Over the years, because many of my students approach me with questions about careers in Investment Banking, I’ve written down a few stock answers. Here are my notes:

An investment banker is someone who works or is connected with an investment house. Such investment houses or companies are often called investment houses, brokerage houses, underwriters, or simply investment banks. Many investment bankers are employees, but others may function as agents or independent contractors.

Most investment bankers who are sales representatives (stock brokers) are licensed individuals and must pass a background investigation and several exams to obtain the required licenses. Having satisfied the requirements, the candidates become “registered representatives,” and may then buy and sell securities through the organized markets.

The body that supervises both investment banks and registered representatives is the NASD (National Association of Securities Dealers).

Investment banks raise money for the Government, institutions, individuals worldwide, and public corporations by arranging the sale of securities (stocks, bonds, and derivatives) to the public in the primary market. After an initial public offering (IPO), the purchase and sale of securities take place in the secondary markets.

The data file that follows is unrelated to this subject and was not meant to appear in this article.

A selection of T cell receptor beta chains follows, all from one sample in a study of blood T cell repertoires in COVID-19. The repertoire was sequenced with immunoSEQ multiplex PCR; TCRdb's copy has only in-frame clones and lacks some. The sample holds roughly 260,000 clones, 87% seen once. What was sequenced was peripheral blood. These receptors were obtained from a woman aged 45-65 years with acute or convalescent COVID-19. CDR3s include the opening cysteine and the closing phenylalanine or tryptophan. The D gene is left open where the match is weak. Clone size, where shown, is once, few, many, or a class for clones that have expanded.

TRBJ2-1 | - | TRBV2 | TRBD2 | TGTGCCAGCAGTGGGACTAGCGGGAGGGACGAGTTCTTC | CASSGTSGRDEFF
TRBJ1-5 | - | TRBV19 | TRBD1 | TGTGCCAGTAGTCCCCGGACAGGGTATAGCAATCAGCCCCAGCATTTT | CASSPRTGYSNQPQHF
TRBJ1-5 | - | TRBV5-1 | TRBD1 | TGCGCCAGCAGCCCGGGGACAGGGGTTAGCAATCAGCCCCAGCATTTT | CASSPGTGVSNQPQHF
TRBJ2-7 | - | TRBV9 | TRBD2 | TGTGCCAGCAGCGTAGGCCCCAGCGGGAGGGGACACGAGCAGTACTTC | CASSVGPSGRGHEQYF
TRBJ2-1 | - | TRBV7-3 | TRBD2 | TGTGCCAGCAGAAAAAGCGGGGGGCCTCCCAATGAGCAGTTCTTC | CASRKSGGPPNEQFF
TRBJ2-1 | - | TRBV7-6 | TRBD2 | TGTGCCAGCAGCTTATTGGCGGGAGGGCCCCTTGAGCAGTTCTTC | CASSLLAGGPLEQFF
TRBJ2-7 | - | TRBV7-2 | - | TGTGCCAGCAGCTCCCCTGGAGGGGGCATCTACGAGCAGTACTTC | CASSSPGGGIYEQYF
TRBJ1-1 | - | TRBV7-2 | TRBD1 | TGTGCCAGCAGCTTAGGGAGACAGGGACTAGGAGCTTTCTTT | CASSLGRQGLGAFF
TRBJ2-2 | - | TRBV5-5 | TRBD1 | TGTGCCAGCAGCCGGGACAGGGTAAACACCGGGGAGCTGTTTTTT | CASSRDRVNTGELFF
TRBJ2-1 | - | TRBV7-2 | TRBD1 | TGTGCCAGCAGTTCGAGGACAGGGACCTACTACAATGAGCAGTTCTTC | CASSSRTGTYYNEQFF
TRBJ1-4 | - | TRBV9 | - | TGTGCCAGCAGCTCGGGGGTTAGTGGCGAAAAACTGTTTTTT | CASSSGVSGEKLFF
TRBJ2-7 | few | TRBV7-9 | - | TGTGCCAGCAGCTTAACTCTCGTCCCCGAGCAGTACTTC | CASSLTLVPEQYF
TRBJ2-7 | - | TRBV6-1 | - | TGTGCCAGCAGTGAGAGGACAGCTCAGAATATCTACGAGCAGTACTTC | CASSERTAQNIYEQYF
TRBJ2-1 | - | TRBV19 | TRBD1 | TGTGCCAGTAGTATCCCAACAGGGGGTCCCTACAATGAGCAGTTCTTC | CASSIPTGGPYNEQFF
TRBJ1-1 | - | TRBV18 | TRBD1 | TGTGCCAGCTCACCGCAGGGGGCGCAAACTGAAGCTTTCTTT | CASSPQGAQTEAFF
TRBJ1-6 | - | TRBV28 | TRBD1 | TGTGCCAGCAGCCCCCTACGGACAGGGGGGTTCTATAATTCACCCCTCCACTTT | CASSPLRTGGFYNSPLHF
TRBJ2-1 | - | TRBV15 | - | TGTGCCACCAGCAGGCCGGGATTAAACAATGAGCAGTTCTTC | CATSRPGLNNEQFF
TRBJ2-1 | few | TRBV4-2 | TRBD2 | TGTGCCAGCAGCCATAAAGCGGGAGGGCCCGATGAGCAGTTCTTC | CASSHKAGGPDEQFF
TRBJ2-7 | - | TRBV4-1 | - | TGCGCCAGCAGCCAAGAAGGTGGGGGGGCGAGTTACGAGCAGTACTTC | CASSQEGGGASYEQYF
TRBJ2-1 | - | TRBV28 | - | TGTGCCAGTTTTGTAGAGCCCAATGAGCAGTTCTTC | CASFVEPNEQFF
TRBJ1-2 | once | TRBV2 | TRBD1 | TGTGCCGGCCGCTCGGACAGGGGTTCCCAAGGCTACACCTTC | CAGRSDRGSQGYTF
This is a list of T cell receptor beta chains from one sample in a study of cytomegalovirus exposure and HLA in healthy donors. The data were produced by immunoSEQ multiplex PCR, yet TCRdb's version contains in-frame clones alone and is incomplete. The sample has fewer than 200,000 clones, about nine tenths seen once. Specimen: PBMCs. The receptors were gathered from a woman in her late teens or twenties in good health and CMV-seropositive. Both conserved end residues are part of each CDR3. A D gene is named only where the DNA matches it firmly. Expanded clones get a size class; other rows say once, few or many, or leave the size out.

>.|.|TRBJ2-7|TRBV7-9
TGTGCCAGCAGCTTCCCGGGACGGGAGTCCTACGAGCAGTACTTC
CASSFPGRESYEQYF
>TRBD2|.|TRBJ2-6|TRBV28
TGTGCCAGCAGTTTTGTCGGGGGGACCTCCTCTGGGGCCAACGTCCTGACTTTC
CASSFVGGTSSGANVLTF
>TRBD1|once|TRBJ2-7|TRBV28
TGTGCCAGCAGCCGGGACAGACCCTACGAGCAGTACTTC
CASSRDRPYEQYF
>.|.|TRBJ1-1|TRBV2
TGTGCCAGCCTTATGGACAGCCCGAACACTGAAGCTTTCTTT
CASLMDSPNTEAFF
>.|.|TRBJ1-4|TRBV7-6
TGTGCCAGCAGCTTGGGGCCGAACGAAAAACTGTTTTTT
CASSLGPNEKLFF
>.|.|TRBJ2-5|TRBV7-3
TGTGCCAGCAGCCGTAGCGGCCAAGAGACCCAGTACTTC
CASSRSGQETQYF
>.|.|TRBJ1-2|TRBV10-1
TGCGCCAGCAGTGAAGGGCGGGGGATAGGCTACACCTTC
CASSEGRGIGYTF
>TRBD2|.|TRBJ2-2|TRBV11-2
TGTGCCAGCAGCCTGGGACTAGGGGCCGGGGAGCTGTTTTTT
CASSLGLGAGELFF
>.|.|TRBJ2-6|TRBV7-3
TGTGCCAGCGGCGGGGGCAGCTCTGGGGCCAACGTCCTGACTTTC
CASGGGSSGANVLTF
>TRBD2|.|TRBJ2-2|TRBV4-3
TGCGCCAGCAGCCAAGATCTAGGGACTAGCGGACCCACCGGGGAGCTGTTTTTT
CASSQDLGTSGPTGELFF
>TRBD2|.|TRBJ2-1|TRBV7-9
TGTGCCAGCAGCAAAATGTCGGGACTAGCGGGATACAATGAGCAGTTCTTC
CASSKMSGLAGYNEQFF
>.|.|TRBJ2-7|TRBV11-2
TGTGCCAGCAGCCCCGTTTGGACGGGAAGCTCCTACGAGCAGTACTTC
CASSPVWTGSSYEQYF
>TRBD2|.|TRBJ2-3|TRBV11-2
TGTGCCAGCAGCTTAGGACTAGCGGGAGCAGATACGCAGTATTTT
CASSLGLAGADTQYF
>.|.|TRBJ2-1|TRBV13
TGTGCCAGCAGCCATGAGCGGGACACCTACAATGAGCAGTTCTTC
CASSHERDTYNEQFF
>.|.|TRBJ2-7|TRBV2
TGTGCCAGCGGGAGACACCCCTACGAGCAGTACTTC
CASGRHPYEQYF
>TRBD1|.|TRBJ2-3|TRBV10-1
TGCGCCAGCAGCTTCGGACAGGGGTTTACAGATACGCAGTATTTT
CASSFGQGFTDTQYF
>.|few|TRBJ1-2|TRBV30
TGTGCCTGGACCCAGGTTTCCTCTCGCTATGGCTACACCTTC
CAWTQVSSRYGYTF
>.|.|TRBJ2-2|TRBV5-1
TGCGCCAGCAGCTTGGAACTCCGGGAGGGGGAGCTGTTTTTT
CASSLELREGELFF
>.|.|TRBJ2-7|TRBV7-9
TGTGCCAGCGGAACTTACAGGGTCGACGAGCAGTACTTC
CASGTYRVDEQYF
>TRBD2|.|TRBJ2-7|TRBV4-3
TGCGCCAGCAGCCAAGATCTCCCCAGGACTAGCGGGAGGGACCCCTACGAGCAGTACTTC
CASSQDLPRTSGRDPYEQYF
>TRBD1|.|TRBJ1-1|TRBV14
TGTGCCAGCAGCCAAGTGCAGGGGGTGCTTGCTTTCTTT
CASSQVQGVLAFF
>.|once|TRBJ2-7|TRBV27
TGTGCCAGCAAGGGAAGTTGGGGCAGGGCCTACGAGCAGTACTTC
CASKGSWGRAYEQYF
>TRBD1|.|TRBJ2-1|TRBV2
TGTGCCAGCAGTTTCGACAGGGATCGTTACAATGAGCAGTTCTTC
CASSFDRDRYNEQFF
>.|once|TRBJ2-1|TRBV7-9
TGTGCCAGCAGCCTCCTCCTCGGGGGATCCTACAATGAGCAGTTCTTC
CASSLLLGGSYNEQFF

Professional services offered by investment banks:

Lacking the expertise to raise capital on their own or through organized securities markets (NYSE, OTC, Nasdaq, or the American Stock Exchange), the corporation must rely on investment banks. Therefore, they contract these banks so that they can design and negotiate the company’s best strategy and to recommend the sale of either bonds (debt) or stock (equity).

The bank’s resident staff includes a legal department that makes sure all Government regulations are complied with and all the necessary documentation properly gathered and printed. An important aspect of this expertise is the research called “Due Diligence,” which certifies that a checklist of material facts have been scrutinized to protect investors, the bank, and the company that is issuing the securities.